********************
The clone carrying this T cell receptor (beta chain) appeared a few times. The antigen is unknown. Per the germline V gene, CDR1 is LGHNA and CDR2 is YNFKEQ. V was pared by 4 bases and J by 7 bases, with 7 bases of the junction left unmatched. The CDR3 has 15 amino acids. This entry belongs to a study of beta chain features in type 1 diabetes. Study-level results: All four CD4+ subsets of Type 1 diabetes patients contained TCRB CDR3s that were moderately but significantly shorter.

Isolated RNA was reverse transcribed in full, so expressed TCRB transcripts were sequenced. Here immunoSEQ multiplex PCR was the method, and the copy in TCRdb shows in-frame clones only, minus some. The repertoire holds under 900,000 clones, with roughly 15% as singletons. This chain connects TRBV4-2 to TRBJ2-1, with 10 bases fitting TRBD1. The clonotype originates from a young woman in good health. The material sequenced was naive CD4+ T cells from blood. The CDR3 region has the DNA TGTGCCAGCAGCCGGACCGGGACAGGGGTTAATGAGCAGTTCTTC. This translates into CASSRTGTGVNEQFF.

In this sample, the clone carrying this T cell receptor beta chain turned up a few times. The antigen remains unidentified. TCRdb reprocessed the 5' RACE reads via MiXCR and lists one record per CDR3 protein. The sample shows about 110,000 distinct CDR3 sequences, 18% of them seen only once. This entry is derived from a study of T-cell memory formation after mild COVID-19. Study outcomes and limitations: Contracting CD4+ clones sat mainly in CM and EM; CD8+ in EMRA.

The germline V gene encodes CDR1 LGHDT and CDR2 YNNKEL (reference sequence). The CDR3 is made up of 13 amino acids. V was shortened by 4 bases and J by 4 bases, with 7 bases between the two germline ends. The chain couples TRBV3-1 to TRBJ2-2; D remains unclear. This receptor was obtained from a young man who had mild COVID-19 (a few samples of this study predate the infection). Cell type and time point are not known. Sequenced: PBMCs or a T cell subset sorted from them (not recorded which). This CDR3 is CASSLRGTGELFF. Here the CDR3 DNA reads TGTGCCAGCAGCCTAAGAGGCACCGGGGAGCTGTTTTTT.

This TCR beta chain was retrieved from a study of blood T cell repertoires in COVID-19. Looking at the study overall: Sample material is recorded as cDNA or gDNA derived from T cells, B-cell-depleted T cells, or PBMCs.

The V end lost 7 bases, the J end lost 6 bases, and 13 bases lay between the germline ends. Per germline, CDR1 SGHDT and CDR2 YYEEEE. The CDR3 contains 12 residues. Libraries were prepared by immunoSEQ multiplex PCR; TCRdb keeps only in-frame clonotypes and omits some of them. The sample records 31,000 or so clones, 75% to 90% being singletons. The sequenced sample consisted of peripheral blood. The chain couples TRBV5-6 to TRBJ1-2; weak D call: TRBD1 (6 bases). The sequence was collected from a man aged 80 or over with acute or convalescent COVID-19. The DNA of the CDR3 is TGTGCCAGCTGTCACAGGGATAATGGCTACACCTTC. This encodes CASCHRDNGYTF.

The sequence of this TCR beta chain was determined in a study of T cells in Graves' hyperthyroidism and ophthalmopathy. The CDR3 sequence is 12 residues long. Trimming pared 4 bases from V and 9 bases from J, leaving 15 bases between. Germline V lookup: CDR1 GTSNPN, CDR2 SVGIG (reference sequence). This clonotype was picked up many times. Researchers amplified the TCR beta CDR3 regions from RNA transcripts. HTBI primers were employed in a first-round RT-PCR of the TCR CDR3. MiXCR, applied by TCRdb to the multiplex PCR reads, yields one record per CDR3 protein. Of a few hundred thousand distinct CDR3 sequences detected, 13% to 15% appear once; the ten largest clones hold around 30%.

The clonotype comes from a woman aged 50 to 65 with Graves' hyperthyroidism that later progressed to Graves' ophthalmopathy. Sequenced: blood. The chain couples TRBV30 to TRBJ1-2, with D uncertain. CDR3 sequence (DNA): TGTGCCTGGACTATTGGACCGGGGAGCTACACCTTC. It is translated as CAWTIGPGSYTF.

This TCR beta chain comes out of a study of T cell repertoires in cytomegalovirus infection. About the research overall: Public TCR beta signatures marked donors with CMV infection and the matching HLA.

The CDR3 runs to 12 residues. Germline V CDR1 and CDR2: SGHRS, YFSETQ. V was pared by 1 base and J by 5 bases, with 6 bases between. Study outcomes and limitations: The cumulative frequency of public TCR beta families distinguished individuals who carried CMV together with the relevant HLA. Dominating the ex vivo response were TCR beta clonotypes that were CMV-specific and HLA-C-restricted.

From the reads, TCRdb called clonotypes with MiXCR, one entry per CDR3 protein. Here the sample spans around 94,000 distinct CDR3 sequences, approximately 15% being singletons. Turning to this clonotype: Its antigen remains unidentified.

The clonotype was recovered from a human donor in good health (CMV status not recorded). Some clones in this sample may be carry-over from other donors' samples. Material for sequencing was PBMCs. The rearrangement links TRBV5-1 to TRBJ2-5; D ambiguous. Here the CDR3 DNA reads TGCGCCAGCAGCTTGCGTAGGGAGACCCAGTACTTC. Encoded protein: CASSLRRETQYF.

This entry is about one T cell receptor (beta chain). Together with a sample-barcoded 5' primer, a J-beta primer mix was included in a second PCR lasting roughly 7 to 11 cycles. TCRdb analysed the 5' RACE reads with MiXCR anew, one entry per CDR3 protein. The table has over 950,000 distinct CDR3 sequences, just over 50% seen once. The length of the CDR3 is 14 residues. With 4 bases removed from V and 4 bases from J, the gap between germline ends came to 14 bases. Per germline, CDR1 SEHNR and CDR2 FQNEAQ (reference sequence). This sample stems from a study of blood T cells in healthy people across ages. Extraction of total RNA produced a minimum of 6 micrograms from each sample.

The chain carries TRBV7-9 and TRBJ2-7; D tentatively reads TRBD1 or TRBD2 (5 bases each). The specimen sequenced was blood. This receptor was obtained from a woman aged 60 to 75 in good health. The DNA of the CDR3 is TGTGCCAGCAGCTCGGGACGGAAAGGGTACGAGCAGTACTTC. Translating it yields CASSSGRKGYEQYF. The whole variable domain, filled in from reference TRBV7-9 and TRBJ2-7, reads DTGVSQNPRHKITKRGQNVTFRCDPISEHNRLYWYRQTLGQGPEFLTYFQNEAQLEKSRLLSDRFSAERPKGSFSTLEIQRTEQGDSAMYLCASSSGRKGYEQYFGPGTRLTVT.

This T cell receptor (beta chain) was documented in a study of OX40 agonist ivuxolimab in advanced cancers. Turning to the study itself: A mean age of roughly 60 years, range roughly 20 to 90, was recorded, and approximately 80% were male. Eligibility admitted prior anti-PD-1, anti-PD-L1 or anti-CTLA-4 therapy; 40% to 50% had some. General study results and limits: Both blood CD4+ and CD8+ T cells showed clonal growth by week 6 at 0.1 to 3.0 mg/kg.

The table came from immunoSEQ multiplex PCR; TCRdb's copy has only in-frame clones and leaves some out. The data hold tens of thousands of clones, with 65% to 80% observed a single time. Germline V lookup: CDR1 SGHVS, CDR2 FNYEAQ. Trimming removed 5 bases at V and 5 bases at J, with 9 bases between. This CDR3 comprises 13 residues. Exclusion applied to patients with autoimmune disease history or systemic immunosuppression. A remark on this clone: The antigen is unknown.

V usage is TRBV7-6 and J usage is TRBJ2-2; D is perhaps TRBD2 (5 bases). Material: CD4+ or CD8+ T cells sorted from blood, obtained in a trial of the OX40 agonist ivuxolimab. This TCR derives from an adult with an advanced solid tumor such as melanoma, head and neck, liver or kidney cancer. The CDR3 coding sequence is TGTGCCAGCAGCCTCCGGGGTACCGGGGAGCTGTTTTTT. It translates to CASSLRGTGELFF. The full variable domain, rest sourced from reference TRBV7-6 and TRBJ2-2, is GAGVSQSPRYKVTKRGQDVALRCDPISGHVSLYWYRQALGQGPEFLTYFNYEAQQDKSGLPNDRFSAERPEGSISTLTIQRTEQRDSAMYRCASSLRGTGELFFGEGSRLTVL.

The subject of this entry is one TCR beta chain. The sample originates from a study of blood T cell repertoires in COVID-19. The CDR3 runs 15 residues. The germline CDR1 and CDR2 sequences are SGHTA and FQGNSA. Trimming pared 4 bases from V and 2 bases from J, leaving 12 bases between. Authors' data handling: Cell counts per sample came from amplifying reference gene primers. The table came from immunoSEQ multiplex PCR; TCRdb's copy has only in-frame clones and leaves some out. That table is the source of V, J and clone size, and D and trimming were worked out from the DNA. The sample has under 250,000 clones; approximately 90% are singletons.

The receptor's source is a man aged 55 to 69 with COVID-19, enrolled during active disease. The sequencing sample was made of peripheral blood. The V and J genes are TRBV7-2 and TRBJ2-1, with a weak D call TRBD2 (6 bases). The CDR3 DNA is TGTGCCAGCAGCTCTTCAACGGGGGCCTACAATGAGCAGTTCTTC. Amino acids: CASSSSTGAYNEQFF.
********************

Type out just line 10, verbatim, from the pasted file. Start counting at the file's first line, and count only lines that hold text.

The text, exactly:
The CDR3 runs to 12 residues. Germline V CDR1 and CDR2: SGHRS, YFSETQ. V was pared by 1 base and J by 5 bases, with 6 bases between. Study outcomes and limitations: The cumulative frequency of public TCR beta families distinguished individuals who carried CMV together with the relevant HLA. Dominating the ex vivo response were TCR beta clonotypes that were CMV-specific and HLA-C-restricted.